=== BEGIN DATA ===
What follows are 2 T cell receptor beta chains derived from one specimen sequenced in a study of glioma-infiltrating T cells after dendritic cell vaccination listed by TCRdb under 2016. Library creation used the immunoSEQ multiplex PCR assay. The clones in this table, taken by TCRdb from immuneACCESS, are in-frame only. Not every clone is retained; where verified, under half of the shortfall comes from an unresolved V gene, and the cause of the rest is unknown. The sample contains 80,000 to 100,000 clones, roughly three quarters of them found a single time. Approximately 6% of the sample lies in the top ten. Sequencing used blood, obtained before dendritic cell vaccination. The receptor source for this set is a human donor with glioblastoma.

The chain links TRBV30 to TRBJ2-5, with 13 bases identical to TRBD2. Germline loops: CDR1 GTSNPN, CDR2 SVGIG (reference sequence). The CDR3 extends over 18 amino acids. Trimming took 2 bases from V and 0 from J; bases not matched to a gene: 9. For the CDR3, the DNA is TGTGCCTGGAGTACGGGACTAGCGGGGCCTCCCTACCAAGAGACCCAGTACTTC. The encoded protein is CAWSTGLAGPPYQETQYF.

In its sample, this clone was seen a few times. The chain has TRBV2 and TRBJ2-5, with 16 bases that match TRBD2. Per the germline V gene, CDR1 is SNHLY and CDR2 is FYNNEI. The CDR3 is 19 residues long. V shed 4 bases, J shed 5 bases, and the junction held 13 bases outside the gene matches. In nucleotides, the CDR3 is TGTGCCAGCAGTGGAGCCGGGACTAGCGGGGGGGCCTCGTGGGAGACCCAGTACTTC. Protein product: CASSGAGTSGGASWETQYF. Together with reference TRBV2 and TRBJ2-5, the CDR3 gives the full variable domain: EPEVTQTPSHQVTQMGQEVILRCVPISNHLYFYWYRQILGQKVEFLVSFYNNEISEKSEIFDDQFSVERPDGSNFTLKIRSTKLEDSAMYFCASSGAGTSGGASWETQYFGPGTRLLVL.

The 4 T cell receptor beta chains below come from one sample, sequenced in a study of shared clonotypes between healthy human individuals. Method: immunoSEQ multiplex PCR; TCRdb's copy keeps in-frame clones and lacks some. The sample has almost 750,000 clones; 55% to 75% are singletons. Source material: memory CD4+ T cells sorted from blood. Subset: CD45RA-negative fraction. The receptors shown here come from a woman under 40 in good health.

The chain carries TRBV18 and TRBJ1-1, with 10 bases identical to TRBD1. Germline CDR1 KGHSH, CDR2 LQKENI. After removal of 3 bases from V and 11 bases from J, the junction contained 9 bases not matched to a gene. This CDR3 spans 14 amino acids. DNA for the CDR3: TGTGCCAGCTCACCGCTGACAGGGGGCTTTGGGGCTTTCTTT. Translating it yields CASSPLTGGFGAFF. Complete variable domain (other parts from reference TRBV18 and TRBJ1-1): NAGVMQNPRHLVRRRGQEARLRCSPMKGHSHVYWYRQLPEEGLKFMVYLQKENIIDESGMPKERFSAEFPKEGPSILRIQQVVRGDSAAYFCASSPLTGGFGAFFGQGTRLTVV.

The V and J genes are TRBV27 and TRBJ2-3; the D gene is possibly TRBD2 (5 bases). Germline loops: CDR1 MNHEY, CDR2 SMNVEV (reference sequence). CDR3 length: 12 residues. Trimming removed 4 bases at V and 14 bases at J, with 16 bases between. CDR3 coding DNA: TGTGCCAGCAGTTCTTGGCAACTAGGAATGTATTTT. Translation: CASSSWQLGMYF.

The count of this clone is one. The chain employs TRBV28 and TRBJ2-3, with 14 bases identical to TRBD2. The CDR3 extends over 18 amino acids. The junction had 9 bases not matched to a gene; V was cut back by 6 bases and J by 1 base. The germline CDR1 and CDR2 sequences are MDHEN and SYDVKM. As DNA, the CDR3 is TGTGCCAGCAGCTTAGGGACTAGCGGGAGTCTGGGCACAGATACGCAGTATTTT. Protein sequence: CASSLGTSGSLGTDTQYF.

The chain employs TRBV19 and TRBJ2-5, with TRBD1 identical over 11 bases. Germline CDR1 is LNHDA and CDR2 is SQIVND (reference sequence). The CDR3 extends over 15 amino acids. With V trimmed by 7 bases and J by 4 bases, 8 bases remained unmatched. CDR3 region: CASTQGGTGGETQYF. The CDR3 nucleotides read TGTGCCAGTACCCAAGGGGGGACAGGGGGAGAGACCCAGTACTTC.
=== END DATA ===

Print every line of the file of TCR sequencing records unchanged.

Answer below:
What follows are 2 T cell receptor beta chains derived from one specimen sequenced in a study of glioma-infiltrating T cells after dendritic cell vaccination listed by TCRdb under 2016. Library creation used the immunoSEQ multiplex PCR assay. The clones in this table, taken by TCRdb from immuneACCESS, are in-frame only. Not every clone is retained; where verified, under half of the shortfall comes from an unresolved V gene, and the cause of the rest is unknown. The sample contains 80,000 to 100,000 clones, roughly three quarters of them found a single time. Approximately 6% of the sample lies in the top ten. Sequencing used blood, obtained before dendritic cell vaccination. The receptor source for this set is a human donor with glioblastoma.

The chain links TRBV30 to TRBJ2-5, with 13 bases identical to TRBD2. Germline loops: CDR1 GTSNPN, CDR2 SVGIG (reference sequence). The CDR3 extends over 18 amino acids. Trimming took 2 bases from V and 0 from J; bases not matched to a gene: 9. For the CDR3, the DNA is TGTGCCTGGAGTACGGGACTAGCGGGGCCTCCCTACCAAGAGACCCAGTACTTC. The encoded protein is CAWSTGLAGPPYQETQYF.

In its sample, this clone was seen a few times. The chain has TRBV2 and TRBJ2-5, with 16 bases that match TRBD2. Per the germline V gene, CDR1 is SNHLY and CDR2 is FYNNEI. The CDR3 is 19 residues long. V shed 4 bases, J shed 5 bases, and the junction held 13 bases outside the gene matches. In nucleotides, the CDR3 is TGTGCCAGCAGTGGAGCCGGGACTAGCGGGGGGGCCTCGTGGGAGACCCAGTACTTC. Protein product: CASSGAGTSGGASWETQYF. Together with reference TRBV2 and TRBJ2-5, the CDR3 gives the full variable domain: EPEVTQTPSHQVTQMGQEVILRCVPISNHLYFYWYRQILGQKVEFLVSFYNNEISEKSEIFDDQFSVERPDGSNFTLKIRSTKLEDSAMYFCASSGAGTSGGASWETQYFGPGTRLLVL.

The 4 T cell receptor beta chains below come from one sample, sequenced in a study of shared clonotypes between healthy human individuals. Method: immunoSEQ multiplex PCR; TCRdb's copy keeps in-frame clones and lacks some. The sample has almost 750,000 clones; 55% to 75% are singletons. Source material: memory CD4+ T cells sorted from blood. Subset: CD45RA-negative fraction. The receptors shown here come from a woman under 40 in good health.

The chain carries TRBV18 and TRBJ1-1, with 10 bases identical to TRBD1. Germline CDR1 KGHSH, CDR2 LQKENI. After removal of 3 bases from V and 11 bases from J, the junction contained 9 bases not matched to a gene. This CDR3 spans 14 amino acids. DNA for the CDR3: TGTGCCAGCTCACCGCTGACAGGGGGCTTTGGGGCTTTCTTT. Translating it yields CASSPLTGGFGAFF. Complete variable domain (other parts from reference TRBV18 and TRBJ1-1): NAGVMQNPRHLVRRRGQEARLRCSPMKGHSHVYWYRQLPEEGLKFMVYLQKENIIDESGMPKERFSAEFPKEGPSILRIQQVVRGDSAAYFCASSPLTGGFGAFFGQGTRLTVV.

The V and J genes are TRBV27 and TRBJ2-3; the D gene is possibly TRBD2 (5 bases). Germline loops: CDR1 MNHEY, CDR2 SMNVEV (reference sequence). CDR3 length: 12 residues. Trimming removed 4 bases at V and 14 bases at J, with 16 bases between. CDR3 coding DNA: TGTGCCAGCAGTTCTTGGCAACTAGGAATGTATTTT. Translation: CASSSWQLGMYF.

The count of this clone is one. The chain employs TRBV28 and TRBJ2-3, with 14 bases identical to TRBD2. The CDR3 extends over 18 amino acids. The junction had 9 bases not matched to a gene; V was cut back by 6 bases and J by 1 base. The germline CDR1 and CDR2 sequences are MDHEN and SYDVKM. As DNA, the CDR3 is TGTGCCAGCAGCTTAGGGACTAGCGGGAGTCTGGGCACAGATACGCAGTATTTT. Protein sequence: CASSLGTSGSLGTDTQYF.

The chain employs TRBV19 and TRBJ2-5, with TRBD1 identical over 11 bases. Germline CDR1 is LNHDA and CDR2 is SQIVND (reference sequence). The CDR3 extends over 15 amino acids. With V trimmed by 7 bases and J by 4 bases, 8 bases remained unmatched. CDR3 region: CASTQGGTGGETQYF. The CDR3 nucleotides read TGTGCCAGTACCCAAGGGGGGACAGGGGGAGAGACCCAGTACTTC.